The project is awarded US$12.2m by US Defense Advanced Research Projects Agency (DARPA)
Inovio Pharmaceuticals is to collaborate with scientists from the Perelman School of Medicine at the University of Pennsylvania and MedImmune, the global biologics research and development arm of AstraZeneca, to develop DNA-based monoclonal antibodies for the treatment of infectious diseases.
The study has been awarded US$12.2m by the Defense Advanced Research Projects Agency (DARPA).
Together, the three organisations will develop and assess the DNA mAbs in preclinical studies using technology developed by the University of Pennsylvania (Penn) and licensed by Inovio. The collaboration will focus on three disease areas – influenza virus, Pseudomonas aeruginosa and Staphylococcus aureus.
Joseph Kim, Inovio's President and CEO, said: ‘Monoclonal antibody technology has already achieved multiple market-proven product successes, and we believe DNA-based mAb technology could significantly extend the medical benefits and efficiency of this concept. In previous preclinical studies our DNA-based mAbs demonstrated robust virus neutralisation and protected treated animals challenged with a lethal virus.’
Monoclonal antibody technology has already achieved multiple market-proven product successes, and we believe DNA-based mAb technology could significantly extend the medical benefits and efficiency of this concept
MedImmune developed the first mAb approved by the US Food & Drug Administration for the prevention of an infectious disease, and Inovio pioneered the development of DNA-based vaccines and immunotherapies using a delivery mechanism known as electroporation.
The project proposes an entirely new technology, initially developed at Penn in the lab of David Weiner, Professor of Pathology and Laboratory Medicine, to provide a platform to protect people against emerging infections through the development of novel synthetic antibodies produced by the patients themselves.
Over the last few decades, monoclonal antibodies (mAbs) have become one of the most important approaches to treat a variety of diseases but they are expensive and time-consuming to produce and study. They are manufactured outside the body, typically requiring costly large-scale laboratory development and production, and also require frequent administrations and have a limited duration of potency in the body.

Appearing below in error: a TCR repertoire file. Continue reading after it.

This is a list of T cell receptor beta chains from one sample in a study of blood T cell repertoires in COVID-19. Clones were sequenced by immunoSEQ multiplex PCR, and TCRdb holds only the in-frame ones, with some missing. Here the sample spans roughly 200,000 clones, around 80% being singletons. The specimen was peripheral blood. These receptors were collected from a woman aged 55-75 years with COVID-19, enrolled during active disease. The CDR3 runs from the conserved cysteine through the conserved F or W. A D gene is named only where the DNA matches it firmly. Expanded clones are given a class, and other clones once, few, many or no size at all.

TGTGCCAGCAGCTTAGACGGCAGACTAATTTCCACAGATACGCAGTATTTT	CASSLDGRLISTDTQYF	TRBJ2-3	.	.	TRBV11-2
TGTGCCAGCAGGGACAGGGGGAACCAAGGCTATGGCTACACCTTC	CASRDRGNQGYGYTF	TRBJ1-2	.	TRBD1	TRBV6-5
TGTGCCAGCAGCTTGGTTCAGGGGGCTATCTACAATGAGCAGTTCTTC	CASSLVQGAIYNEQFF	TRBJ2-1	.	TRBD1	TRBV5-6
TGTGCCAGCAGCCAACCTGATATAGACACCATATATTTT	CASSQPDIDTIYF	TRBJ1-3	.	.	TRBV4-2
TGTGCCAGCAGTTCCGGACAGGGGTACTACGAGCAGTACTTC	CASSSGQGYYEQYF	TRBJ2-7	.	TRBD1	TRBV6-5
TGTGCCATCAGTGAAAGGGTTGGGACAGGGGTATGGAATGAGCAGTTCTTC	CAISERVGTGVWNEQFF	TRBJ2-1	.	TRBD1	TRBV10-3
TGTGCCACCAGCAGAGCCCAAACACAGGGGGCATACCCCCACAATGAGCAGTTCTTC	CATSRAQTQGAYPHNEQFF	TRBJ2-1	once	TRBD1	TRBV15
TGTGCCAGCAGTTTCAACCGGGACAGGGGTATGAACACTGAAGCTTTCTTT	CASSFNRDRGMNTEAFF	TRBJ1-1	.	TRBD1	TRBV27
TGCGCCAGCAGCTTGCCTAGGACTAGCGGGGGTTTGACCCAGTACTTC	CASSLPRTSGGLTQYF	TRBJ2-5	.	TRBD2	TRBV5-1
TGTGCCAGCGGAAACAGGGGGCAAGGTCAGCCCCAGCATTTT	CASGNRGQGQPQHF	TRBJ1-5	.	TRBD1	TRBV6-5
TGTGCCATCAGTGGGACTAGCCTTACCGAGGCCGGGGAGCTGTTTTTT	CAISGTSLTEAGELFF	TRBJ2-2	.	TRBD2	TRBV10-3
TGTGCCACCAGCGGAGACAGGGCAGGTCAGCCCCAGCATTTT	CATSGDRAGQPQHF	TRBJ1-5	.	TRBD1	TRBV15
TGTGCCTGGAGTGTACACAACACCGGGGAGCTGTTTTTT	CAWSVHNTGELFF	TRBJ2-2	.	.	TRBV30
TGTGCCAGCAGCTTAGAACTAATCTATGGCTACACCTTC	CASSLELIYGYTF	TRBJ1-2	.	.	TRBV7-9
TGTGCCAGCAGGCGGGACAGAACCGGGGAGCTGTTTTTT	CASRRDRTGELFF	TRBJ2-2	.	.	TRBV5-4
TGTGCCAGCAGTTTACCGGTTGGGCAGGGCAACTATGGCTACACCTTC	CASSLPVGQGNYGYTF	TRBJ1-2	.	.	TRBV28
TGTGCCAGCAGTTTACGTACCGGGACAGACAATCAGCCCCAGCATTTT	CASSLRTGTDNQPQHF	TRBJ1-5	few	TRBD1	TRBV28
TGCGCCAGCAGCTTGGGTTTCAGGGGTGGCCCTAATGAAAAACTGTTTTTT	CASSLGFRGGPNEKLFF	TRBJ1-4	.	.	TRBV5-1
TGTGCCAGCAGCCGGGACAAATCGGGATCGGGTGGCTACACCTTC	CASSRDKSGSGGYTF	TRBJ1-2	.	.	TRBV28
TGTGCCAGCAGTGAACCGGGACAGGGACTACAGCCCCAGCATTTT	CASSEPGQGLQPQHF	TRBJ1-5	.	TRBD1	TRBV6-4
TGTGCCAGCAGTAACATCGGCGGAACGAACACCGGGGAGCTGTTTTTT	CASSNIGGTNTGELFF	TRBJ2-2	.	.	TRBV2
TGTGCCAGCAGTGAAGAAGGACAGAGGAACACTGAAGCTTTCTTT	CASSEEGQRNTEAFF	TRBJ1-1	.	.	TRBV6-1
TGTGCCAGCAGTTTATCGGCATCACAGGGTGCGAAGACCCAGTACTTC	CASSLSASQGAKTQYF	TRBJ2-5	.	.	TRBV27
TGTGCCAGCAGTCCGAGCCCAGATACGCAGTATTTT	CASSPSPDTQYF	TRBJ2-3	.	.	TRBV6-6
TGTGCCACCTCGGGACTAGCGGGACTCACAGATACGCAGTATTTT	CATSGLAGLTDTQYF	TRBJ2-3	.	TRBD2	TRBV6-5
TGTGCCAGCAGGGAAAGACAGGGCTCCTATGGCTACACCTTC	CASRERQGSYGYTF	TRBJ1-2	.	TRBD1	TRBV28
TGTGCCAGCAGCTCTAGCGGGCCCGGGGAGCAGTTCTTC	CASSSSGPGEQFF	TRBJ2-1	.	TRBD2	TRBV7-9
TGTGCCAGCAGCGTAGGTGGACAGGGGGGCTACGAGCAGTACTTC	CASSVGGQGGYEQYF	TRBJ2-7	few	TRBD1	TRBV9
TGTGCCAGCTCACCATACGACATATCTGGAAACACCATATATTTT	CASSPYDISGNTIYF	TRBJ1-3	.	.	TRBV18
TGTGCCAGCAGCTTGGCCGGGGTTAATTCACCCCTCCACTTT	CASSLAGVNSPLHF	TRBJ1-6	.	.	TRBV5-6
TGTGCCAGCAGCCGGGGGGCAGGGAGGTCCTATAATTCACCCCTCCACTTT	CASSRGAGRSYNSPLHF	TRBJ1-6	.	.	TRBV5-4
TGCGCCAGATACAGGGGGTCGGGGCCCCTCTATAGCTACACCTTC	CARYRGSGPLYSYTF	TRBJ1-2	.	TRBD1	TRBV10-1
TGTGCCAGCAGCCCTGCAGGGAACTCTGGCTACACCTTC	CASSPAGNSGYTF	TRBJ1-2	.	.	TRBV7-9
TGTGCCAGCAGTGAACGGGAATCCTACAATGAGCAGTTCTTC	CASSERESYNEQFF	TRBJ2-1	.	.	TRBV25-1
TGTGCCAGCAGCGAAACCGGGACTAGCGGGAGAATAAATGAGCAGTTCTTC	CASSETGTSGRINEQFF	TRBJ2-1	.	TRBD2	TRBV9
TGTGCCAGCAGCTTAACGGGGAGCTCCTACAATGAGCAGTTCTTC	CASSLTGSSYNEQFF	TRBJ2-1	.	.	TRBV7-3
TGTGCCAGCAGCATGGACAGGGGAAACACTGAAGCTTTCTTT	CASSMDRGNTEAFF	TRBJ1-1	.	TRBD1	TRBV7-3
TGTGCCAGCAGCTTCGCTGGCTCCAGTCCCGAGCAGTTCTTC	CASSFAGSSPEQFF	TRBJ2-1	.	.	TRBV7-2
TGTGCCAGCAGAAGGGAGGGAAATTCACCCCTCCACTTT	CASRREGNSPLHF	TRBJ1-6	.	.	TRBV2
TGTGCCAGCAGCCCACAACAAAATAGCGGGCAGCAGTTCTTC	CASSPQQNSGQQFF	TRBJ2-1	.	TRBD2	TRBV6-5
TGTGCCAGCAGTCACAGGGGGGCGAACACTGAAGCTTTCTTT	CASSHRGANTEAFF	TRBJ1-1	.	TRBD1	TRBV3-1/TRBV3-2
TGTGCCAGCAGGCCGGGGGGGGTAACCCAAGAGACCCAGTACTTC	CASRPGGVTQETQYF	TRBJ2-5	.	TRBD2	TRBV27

Inovio says DNA-based mAbs have the potential to overcome these limitations by virtue of their simplified design, product stability, manufacturing, dosing frequency, and cost effectiveness, thereby providing potential new avenues for the treatment of disease.
The shift seen in new mAb technologies is that the DNA for a monoclonal antibody is encoded in a DNA plasmid, which is produced using cost effective and scalable fermentation techniques. These plasmids are delivered directly into cells of the body using electroporation and the encoded mAbs are then produced by these cells. Using this approach, previously published studies show that a single administration of a highly optimised DNA-based monoclonal antibody targeting HIV virus in mice generated antibody molecules in the bloodstream.
This collaboration aims to demonstrate that the DNA plasmids containing optimised DNA sequences encoded to generate disease-specific mAbs can activate sufficient quantities of specific antibodies in the body to be protective against pathogens. Using the capabilities and advantages of synthetic DNA plasmids delivered using electroporation, the team will construct and evaluate multiple DNA mAbs.
Successful completion of the initial preclinical activities under the DARPA grant aims to lead to clinical studies on selected product candidates to be funded under a future increment to the award.